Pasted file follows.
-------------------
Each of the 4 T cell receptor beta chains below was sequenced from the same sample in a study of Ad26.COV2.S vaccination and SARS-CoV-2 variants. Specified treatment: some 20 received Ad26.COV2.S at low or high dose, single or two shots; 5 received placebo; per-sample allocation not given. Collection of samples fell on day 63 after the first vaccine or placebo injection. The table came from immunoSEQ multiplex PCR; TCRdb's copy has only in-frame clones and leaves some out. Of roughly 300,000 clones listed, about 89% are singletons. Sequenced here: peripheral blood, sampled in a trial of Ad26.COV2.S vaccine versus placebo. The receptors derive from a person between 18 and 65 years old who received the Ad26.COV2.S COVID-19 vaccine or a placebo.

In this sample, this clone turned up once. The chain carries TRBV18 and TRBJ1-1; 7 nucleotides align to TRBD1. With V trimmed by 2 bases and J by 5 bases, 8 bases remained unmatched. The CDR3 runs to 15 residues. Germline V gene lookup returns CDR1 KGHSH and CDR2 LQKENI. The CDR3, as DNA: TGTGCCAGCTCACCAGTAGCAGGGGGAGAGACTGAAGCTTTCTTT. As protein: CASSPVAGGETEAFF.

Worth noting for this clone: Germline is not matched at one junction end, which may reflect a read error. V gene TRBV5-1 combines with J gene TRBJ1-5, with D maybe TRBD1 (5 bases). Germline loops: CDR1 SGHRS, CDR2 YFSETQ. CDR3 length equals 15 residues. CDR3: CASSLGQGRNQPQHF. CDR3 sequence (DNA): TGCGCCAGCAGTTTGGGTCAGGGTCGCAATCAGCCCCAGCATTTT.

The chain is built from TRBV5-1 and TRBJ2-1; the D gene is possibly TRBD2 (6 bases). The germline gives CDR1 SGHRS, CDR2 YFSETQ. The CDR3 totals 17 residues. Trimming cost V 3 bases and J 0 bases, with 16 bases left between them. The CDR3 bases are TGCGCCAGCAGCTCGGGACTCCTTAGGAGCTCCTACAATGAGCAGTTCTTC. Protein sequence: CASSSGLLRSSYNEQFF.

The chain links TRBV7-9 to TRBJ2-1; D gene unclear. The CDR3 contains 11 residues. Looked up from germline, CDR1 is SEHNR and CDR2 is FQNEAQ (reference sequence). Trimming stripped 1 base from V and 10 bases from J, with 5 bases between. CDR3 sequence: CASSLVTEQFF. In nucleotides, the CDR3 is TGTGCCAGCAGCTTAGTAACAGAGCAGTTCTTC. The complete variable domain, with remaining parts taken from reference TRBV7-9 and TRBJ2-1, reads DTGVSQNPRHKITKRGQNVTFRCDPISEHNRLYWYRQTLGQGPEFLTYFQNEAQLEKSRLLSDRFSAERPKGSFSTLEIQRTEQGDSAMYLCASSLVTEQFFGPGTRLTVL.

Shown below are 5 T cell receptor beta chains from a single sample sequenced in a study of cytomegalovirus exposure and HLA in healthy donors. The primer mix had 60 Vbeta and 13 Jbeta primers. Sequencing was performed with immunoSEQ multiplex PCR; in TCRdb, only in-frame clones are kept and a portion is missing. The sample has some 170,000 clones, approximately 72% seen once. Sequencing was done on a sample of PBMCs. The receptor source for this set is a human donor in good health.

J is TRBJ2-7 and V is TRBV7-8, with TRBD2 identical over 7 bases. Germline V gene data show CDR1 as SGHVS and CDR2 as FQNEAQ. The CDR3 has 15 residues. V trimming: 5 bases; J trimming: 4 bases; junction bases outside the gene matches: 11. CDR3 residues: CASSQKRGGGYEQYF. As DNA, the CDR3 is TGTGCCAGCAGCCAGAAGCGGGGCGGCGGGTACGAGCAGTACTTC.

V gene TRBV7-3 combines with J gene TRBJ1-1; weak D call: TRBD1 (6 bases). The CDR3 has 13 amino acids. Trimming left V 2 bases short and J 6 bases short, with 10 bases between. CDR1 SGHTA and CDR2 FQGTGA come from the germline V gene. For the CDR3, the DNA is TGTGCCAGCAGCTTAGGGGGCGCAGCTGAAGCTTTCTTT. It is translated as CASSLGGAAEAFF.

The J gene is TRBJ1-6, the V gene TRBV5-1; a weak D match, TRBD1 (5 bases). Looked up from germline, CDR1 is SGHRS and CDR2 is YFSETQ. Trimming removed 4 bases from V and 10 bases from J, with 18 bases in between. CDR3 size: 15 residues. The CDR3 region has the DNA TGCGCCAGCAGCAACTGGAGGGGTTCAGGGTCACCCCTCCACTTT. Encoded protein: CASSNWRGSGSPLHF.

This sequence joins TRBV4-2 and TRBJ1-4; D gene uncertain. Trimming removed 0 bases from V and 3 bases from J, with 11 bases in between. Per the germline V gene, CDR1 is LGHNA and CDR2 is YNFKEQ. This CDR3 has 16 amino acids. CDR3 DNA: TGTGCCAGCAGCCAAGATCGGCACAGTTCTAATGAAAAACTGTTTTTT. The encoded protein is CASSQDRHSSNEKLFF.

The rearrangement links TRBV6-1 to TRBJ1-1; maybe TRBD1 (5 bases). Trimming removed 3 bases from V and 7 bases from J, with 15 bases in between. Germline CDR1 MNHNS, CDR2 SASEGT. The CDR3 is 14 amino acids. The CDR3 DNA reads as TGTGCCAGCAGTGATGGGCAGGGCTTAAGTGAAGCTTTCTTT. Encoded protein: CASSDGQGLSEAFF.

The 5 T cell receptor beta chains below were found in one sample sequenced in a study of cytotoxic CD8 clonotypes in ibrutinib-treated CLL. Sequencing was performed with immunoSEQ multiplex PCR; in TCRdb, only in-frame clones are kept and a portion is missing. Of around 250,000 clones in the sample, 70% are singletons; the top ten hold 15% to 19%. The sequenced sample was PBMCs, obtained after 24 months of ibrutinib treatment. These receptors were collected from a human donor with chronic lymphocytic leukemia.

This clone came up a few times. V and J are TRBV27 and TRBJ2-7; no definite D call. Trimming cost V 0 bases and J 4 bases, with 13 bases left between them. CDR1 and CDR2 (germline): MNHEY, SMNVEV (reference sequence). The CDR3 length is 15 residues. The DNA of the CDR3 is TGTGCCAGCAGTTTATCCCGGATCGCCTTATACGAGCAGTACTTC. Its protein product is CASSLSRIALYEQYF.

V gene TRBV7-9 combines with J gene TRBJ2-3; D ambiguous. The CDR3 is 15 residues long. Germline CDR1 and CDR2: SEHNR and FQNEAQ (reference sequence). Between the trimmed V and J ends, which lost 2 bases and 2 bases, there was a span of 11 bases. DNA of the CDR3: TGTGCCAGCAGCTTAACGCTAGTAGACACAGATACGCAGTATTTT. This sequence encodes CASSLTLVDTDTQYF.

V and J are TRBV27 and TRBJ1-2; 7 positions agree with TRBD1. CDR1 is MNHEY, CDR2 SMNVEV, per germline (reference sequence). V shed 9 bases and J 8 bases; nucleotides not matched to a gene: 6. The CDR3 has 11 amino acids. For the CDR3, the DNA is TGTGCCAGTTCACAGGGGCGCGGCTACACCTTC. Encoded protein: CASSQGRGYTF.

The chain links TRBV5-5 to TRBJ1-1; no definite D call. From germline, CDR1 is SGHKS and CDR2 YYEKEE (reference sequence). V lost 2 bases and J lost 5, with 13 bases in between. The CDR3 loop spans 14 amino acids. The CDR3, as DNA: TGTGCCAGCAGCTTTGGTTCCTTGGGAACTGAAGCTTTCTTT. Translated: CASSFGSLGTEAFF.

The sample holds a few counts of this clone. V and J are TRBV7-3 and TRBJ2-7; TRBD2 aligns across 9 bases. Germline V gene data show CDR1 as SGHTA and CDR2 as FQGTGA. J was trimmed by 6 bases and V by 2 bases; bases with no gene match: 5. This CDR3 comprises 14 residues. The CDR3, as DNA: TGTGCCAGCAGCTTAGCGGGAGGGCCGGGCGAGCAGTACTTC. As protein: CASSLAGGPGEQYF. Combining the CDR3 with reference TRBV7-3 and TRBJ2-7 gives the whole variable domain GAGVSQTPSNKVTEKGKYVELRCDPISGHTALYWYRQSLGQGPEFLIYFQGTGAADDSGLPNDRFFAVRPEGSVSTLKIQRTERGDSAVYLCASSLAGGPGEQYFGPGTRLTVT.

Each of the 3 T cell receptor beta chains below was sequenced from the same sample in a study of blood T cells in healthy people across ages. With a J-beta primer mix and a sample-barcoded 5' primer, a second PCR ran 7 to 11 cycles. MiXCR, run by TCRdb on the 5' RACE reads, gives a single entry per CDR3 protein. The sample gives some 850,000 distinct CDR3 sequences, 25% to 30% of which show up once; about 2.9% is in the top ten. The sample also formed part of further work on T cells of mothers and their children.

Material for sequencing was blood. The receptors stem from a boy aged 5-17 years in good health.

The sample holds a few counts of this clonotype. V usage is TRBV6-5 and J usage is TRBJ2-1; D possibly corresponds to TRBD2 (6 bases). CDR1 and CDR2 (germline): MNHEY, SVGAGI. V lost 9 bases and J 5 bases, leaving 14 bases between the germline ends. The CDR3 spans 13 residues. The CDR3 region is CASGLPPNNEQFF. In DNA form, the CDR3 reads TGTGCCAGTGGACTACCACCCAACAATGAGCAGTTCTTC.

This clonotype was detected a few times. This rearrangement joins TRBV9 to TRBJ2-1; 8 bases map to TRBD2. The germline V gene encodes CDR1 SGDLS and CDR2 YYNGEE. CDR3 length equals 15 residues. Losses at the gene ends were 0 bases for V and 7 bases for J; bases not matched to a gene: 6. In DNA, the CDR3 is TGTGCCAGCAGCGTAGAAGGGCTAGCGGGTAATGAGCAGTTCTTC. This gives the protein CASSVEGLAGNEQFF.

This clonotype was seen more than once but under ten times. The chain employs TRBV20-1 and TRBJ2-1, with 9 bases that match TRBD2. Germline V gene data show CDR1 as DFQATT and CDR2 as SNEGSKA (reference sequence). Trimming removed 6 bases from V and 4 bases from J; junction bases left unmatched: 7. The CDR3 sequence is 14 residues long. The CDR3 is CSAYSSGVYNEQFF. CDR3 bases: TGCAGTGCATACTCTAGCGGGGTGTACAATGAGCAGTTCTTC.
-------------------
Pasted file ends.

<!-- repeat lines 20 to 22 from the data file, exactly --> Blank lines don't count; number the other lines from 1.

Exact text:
The sample holds a few counts of this clonotype. V usage is TRBV6-5 and J usage is TRBJ2-1; D possibly corresponds to TRBD2 (6 bases). CDR1 and CDR2 (germline): MNHEY, SVGAGI. V lost 9 bases and J 5 bases, leaving 14 bases between the germline ends. The CDR3 spans 13 residues. The CDR3 region is CASGLPPNNEQFF. In DNA form, the CDR3 reads TGTGCCAGTGGACTACCACCCAACAATGAGCAGTTCTTC.

This clonotype was detected a few times. This rearrangement joins TRBV9 to TRBJ2-1; 8 bases map to TRBD2. The germline V gene encodes CDR1 SGDLS and CDR2 YYNGEE. CDR3 length equals 15 residues. Losses at the gene ends were 0 bases for V and 7 bases for J; bases not matched to a gene: 6. In DNA, the CDR3 is TGTGCCAGCAGCGTAGAAGGGCTAGCGGGTAATGAGCAGTTCTTC. This gives the protein CASSVEGLAGNEQFF.

This clonotype was seen more than once but under ten times. The chain employs TRBV20-1 and TRBJ2-1, with 9 bases that match TRBD2. Germline V gene data show CDR1 as DFQATT and CDR2 as SNEGSKA (reference sequence). Trimming removed 6 bases from V and 4 bases from J; junction bases left unmatched: 7. The CDR3 sequence is 14 residues long. The CDR3 is CSAYSSGVYNEQFF. CDR3 bases: TGCAGTGCATACTCTAGCGGGGTGTACAATGAGCAGTTCTTC.